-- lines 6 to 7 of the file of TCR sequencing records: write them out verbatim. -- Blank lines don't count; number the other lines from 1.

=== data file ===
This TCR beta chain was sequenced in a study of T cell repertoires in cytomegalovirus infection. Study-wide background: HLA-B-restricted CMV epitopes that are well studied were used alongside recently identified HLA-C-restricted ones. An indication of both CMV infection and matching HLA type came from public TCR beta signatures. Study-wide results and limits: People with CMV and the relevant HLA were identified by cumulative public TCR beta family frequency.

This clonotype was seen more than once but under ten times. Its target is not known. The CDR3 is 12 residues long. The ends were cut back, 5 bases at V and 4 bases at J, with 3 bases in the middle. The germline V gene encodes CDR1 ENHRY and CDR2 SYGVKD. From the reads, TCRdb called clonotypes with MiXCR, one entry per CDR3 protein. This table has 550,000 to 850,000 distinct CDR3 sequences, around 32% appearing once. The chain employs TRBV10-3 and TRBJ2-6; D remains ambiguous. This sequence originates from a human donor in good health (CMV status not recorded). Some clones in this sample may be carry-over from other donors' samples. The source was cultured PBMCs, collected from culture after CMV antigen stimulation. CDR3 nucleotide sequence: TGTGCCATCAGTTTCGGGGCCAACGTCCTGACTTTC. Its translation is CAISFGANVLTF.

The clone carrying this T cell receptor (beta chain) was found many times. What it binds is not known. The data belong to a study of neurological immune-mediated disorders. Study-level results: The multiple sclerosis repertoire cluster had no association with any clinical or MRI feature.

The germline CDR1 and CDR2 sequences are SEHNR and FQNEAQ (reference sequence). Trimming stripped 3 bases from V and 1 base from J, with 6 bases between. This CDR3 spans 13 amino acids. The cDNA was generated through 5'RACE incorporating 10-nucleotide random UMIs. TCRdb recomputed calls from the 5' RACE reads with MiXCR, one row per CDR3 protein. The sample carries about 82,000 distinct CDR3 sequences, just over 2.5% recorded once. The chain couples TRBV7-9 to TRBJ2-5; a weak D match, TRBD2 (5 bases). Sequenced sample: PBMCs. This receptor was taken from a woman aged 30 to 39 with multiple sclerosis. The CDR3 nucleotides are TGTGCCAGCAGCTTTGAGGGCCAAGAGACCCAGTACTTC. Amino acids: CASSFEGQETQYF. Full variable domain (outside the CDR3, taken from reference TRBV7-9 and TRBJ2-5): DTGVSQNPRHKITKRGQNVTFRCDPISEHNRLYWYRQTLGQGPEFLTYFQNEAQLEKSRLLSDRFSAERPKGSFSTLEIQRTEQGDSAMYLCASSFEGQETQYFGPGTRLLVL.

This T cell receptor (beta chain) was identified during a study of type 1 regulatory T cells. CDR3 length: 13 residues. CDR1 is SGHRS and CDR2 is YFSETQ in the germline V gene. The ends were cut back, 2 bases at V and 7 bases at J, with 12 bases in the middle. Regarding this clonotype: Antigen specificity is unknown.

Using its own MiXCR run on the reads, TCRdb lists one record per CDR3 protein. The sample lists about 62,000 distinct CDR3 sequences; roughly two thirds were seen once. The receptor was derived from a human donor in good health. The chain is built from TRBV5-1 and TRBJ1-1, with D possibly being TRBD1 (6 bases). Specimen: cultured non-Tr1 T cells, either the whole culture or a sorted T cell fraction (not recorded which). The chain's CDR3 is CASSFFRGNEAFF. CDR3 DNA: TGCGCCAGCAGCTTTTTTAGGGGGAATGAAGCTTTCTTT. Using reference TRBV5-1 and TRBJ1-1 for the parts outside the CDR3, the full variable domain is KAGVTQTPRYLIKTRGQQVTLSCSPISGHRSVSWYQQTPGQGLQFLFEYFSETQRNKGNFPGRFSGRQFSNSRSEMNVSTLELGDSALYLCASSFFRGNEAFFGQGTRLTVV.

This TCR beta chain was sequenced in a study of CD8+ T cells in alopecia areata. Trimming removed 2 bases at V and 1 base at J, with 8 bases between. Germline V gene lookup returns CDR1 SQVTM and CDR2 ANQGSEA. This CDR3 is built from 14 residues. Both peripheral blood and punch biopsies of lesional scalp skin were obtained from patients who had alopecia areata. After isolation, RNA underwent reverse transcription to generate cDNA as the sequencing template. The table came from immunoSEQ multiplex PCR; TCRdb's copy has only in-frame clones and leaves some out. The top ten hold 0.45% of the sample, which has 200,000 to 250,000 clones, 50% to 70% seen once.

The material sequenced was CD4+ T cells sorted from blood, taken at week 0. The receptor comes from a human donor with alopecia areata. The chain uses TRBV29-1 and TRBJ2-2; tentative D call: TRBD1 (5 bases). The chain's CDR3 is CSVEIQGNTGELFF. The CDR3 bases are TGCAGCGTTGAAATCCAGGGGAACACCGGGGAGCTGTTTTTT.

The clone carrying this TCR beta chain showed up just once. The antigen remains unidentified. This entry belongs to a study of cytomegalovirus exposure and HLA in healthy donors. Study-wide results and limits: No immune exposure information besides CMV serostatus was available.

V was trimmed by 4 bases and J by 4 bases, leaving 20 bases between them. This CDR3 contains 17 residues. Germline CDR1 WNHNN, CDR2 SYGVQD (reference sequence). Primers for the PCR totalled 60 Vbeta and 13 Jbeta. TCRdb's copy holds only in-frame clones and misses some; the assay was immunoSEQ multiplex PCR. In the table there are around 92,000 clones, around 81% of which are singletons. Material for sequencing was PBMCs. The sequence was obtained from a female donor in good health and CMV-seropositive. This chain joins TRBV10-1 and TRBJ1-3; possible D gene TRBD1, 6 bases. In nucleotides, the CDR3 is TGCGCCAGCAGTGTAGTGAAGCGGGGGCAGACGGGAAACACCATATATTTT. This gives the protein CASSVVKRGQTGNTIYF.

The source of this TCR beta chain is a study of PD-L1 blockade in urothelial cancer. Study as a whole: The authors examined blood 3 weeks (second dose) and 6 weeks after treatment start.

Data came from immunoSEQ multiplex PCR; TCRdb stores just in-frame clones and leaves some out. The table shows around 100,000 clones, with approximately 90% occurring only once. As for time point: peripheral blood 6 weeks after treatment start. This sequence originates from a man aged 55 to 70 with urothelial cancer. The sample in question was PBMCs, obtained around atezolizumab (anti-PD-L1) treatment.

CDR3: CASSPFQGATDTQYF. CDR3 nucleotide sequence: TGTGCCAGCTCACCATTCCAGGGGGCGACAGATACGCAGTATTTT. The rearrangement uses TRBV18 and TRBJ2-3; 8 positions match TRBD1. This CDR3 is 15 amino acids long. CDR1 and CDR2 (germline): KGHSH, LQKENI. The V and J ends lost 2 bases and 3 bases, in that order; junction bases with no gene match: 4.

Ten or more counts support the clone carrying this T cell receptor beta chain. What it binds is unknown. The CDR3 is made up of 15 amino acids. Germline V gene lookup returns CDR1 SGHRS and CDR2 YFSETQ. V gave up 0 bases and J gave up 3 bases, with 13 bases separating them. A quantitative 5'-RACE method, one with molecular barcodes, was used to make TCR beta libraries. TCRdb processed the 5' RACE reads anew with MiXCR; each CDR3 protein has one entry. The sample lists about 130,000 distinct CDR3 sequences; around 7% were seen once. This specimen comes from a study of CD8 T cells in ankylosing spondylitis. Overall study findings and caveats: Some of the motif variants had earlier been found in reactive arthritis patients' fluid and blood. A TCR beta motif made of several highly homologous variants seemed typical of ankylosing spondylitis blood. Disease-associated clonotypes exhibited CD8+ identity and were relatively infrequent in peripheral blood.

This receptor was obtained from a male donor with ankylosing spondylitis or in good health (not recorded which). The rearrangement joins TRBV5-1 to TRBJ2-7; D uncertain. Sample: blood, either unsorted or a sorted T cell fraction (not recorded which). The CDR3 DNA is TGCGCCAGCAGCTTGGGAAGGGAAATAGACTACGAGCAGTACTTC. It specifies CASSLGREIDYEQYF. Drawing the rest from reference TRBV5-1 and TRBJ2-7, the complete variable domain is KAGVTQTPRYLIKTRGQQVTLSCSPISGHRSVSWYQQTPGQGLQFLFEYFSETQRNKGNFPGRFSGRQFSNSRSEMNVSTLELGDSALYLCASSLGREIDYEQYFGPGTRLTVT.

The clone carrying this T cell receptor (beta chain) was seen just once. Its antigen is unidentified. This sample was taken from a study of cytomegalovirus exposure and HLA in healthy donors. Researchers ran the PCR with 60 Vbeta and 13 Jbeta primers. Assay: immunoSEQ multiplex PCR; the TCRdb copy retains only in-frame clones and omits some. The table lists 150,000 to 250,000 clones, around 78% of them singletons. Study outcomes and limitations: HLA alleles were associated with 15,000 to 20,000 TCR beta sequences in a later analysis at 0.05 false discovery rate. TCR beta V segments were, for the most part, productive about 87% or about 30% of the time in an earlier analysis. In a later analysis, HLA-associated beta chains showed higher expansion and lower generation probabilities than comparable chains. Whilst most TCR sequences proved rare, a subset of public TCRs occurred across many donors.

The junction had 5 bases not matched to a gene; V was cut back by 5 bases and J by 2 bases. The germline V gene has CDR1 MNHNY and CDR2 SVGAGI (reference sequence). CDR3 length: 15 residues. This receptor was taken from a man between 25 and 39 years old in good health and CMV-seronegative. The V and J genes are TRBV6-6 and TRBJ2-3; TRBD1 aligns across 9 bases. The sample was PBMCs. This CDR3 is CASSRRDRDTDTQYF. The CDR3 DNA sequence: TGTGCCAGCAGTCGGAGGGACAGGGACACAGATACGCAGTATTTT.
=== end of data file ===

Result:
Using its own MiXCR run on the reads, TCRdb lists one record per CDR3 protein. The sample lists about 62,000 distinct CDR3 sequences; roughly two thirds were seen once. The receptor was derived from a human donor in good health. The chain is built from TRBV5-1 and TRBJ1-1, with D possibly being TRBD1 (6 bases). Specimen: cultured non-Tr1 T cells, either the whole culture or a sorted T cell fraction (not recorded which). The chain's CDR3 is CASSFFRGNEAFF. CDR3 DNA: TGCGCCAGCAGCTTTTTTAGGGGGAATGAAGCTTTCTTT. Using reference TRBV5-1 and TRBJ1-1 for the parts outside the CDR3, the full variable domain is KAGVTQTPRYLIKTRGQQVTLSCSPISGHRSVSWYQQTPGQGLQFLFEYFSETQRNKGNFPGRFSGRQFSNSRSEMNVSTLELGDSALYLCASSFFRGNEAFFGQGTRLTVV.

This TCR beta chain was sequenced in a study of CD8+ T cells in alopecia areata. Trimming removed 2 bases at V and 1 base at J, with 8 bases between. Germline V gene lookup returns CDR1 SQVTM and CDR2 ANQGSEA. This CDR3 is built from 14 residues. Both peripheral blood and punch biopsies of lesional scalp skin were obtained from patients who had alopecia areata. After isolation, RNA underwent reverse transcription to generate cDNA as the sequencing template. The table came from immunoSEQ multiplex PCR; TCRdb's copy has only in-frame clones and leaves some out. The top ten hold 0.45% of the sample, which has 200,000 to 250,000 clones, 50% to 70% seen once.